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Securities Law

NIN 99/53 - Report on Changes in the Regulation of Segregated Funds and Mutual Funds [NIN - Rescinded]

Published Date: 1999-12-17
Effective Date: 1999-12-15

On December 17, 1999, the Joint Forum of Financial Market Regulators1

1 The Joint Forum of Market Regulators is comprised of regulators representing the securities, insurance and pension sectors.

(the "Joint Forum") released its report entitled "Recommendations for Changes in the Regulation of Mutual Funds and Individual Variable Insurance Contracts" (the "Report"), which the Commission is publishing today. These recommendations follow from a report issued on May 7, 19992,

2 A Comparative Study of Individual Variable Insurance Contracts (Segregated Funds) and Mutual Funds, May 7, 1999 (prepared jointly by the Canadian Securities Administrators and the Canadian Council of Insurance Regulators).

comparing the legal and regulatory framework of mutual funds and individual variable insurance contracts (segregated funds) (the "Comparative Study").3

3 NIN#99/16.

The working group, comprised of securities and insurance regulators, has been considering the points of comparison since the release of the Comparative Study. The Report sets out fifteen recommendations for harmonization between mutual funds and segregated funds in the areas where harmonization is necessary and desirable. Regulation of the two products is essentially the same in areas not identified in the fifteen recommendations.

There are four main areas where recommendations for change have been made - regulation of product, disclosure, manufacturer and distribution. The focus of all of the recommendations for both types of products, however, is on enhancing consumer protection. Adopting the best regulatory practices governing both types of products, and incorporating them into both regulatory regimes, will be the focus of discussion over the coming two years.

Within the next few months, the working group expects to make a further submission to the Joint Forum to recommend specific changes and to establish a work plan for implementing any necessary amendments or new regulation. Both the industry and consumer groups will be given an opportunity to comment on any specific changes.

The Joint Forum continues to place a priority on working together to harmonize regulation for the benefit of consumers.

The Report is available on the Commission’s website at

DATED at Vancouver, British Columbia, on December 15, 1999.

Douglas M. Hyndman

Ref: NIN#99/16

This NIN refers to other documents. These documents can be found at the B.C. Securities Commission public website atwww.bcsc.bc.cain the Policy Documents Database.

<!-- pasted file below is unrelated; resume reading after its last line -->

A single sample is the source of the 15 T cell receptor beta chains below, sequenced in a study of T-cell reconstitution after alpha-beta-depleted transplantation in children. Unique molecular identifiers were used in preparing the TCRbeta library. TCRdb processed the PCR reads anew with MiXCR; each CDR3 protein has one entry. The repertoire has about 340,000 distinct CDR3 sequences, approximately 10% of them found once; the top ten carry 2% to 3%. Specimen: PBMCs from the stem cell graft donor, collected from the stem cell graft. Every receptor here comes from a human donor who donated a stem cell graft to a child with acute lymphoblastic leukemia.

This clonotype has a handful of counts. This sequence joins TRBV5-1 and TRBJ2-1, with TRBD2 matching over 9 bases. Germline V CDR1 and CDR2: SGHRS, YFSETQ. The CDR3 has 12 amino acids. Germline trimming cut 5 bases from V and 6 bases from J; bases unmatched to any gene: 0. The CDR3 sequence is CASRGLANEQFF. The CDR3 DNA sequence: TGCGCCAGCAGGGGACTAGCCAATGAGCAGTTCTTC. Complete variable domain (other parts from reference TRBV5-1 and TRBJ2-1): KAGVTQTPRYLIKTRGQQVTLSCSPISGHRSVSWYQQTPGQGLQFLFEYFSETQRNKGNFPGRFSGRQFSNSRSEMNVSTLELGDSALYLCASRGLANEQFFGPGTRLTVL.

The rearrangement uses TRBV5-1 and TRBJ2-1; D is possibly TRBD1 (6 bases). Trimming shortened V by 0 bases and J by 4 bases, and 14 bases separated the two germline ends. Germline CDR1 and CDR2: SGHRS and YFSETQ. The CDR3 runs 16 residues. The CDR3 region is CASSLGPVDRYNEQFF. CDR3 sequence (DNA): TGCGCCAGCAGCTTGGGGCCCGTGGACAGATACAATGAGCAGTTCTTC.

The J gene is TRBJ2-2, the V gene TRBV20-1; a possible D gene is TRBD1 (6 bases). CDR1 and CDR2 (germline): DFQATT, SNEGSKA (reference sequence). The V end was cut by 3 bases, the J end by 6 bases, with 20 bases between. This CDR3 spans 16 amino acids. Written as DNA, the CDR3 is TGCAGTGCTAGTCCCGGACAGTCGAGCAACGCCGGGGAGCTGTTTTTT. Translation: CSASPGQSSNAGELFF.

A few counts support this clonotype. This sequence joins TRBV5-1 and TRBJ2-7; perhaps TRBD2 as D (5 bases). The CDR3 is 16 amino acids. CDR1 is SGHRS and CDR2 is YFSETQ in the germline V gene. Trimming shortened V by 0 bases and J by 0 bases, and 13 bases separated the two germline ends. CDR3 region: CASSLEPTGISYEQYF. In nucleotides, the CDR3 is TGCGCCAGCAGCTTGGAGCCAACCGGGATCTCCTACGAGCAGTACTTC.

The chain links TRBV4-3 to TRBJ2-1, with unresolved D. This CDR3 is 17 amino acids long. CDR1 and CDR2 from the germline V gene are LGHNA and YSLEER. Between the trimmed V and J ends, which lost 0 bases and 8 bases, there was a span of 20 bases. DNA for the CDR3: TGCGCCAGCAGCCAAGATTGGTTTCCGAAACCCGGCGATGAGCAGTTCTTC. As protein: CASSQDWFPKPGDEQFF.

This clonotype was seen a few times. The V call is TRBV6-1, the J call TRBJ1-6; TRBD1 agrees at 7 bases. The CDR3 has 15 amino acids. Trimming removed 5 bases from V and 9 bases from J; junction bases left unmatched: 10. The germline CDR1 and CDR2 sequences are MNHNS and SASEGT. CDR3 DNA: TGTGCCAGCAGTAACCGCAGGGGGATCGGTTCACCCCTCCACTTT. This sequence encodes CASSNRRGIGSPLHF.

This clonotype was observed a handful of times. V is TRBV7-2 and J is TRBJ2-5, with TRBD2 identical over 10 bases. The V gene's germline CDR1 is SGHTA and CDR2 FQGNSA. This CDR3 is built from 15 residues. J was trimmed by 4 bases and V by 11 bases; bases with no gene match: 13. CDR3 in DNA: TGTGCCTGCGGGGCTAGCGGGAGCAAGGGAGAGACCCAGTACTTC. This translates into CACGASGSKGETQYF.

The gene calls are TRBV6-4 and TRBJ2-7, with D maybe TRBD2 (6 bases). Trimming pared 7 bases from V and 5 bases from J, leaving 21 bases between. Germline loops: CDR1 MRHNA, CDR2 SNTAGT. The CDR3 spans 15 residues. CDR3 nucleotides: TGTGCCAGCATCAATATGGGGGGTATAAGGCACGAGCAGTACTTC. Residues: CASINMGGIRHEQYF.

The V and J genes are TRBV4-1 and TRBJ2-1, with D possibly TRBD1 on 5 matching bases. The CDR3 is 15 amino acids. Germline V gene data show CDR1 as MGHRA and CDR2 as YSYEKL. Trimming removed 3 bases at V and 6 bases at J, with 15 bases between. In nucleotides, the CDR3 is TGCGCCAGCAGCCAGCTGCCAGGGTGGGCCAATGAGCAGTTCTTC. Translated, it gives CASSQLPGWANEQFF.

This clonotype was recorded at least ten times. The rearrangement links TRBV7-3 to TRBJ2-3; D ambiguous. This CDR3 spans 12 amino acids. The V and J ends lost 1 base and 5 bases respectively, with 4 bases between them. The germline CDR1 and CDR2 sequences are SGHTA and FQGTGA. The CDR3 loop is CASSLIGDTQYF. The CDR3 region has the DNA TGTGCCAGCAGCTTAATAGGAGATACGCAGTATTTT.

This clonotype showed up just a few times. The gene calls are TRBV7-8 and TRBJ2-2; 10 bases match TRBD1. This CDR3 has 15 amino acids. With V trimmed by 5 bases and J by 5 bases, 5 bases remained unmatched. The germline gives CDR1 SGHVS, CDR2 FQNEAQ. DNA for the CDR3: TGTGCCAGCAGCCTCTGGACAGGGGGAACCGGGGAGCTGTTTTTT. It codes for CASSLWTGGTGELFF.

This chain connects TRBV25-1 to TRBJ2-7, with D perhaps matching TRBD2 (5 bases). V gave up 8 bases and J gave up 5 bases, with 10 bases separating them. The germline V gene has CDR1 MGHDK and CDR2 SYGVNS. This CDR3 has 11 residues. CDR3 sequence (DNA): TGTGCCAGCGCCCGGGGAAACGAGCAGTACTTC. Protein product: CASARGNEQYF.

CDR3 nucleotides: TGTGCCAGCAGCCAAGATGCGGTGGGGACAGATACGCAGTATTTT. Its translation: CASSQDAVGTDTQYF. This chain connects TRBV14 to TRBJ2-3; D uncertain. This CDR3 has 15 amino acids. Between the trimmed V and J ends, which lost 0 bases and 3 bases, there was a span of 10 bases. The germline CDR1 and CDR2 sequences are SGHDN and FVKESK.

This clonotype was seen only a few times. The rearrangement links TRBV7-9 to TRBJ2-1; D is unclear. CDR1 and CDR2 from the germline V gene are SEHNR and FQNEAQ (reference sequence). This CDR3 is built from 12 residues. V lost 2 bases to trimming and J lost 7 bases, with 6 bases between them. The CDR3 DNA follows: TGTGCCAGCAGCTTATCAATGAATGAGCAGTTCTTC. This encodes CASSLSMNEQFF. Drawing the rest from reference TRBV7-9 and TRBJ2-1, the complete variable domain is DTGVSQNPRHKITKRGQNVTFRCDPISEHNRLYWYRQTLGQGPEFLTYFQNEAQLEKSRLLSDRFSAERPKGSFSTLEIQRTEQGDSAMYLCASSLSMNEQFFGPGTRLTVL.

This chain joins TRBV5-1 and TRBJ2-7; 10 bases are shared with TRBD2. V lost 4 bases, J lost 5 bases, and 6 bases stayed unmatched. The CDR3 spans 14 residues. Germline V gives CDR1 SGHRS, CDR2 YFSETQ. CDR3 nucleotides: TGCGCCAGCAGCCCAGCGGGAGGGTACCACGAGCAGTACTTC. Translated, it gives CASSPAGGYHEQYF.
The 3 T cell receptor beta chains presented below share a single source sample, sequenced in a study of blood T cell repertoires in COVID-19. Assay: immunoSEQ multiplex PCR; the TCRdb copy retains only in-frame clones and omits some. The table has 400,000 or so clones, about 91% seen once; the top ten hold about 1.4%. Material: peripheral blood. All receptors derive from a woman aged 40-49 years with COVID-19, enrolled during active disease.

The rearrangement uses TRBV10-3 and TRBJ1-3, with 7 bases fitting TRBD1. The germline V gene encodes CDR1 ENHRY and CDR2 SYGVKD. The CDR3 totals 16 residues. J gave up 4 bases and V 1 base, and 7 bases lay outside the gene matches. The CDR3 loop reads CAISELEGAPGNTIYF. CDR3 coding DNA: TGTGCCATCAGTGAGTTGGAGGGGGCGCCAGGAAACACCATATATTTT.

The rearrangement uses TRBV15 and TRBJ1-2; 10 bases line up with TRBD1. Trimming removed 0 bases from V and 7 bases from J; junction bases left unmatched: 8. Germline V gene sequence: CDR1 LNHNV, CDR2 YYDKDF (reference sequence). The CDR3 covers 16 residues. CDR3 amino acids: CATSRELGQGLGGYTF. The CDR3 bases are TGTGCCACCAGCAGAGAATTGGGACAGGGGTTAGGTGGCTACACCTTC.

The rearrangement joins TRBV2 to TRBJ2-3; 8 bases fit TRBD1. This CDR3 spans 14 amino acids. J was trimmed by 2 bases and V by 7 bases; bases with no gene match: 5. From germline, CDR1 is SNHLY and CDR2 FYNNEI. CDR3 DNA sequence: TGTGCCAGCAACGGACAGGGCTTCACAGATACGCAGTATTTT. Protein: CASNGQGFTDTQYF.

DECEMBER 15, 1999


In May 1999, the Joint Forum of Financial Market Regulators released a Comparative Study of Individual Variable Insurance Contracts (Segregated Funds) and Mutual Funds. This study examined 100 features of these two products and their regulation, including, the entities that offer and manage the products, the product structure and their system of distribution and disclosure to consumers. The purpose of the Comparative Study was to inform and accordingly, did not make any recommendations.

Following completion of the Comparative Study, the Joint Forum directed that a working group of regulators be established to look at the existing regulation as documented in the Comparative Study to identify good practices which have not currently been adopted by both regulatory regimes. In short, what can each regulatory regime learn from the other.

The working group of regulators recommended fifteen areas where harmonization between the regulation could be undertaken. These recommendations have been adopted by the Joint Forum and are set out in this report.

In this rapidly evolving business, there are continually new issues that require regulatory assessment. The recommendations outlined in this report do not make recommendations in such areas. The members of the Joint Forum intend to work together to deal with these issues as they arise. In particular, some work is underway on fund-on-fund arrangements, including those segregated funds that invest in mutual funds (so-called wrap products).

Decisions whether to adopt the recommendations of the Joint Forum are, of course, subject to the process used by each regulatory regime in implementing changes. The Joint Forum is a means of exchanging ideas and developing consensus, but each jurisdiction has autonomy over any changes to be made.


It is clear from the Comparative Study that the regulatory objectives for IVICs and mutual funds are similar, but because the products are based on fundamentally different legal principles, are satisfied in different ways. IVICs are based on contracts and mutual funds are based on beneficial ownership interests in a pool of securities.

The Joint Forum has concluded that, apart from the areas highlighted in the recommendations that follow, the regulation of IVICs and mutual funds is essentially the same. As was stated in the Comparative Study, the goals of both regulation are the same -- the protection of consumers. Because of the differences in the legal nature of the products, regulators have, however, traditionally placed differing emphasis on the regulation of the areas noted in the recommendations; it is these areas where harmonization is warranted.

There is no intention in these recommendations to make one product into the other. This is not desirable, nor could it be done.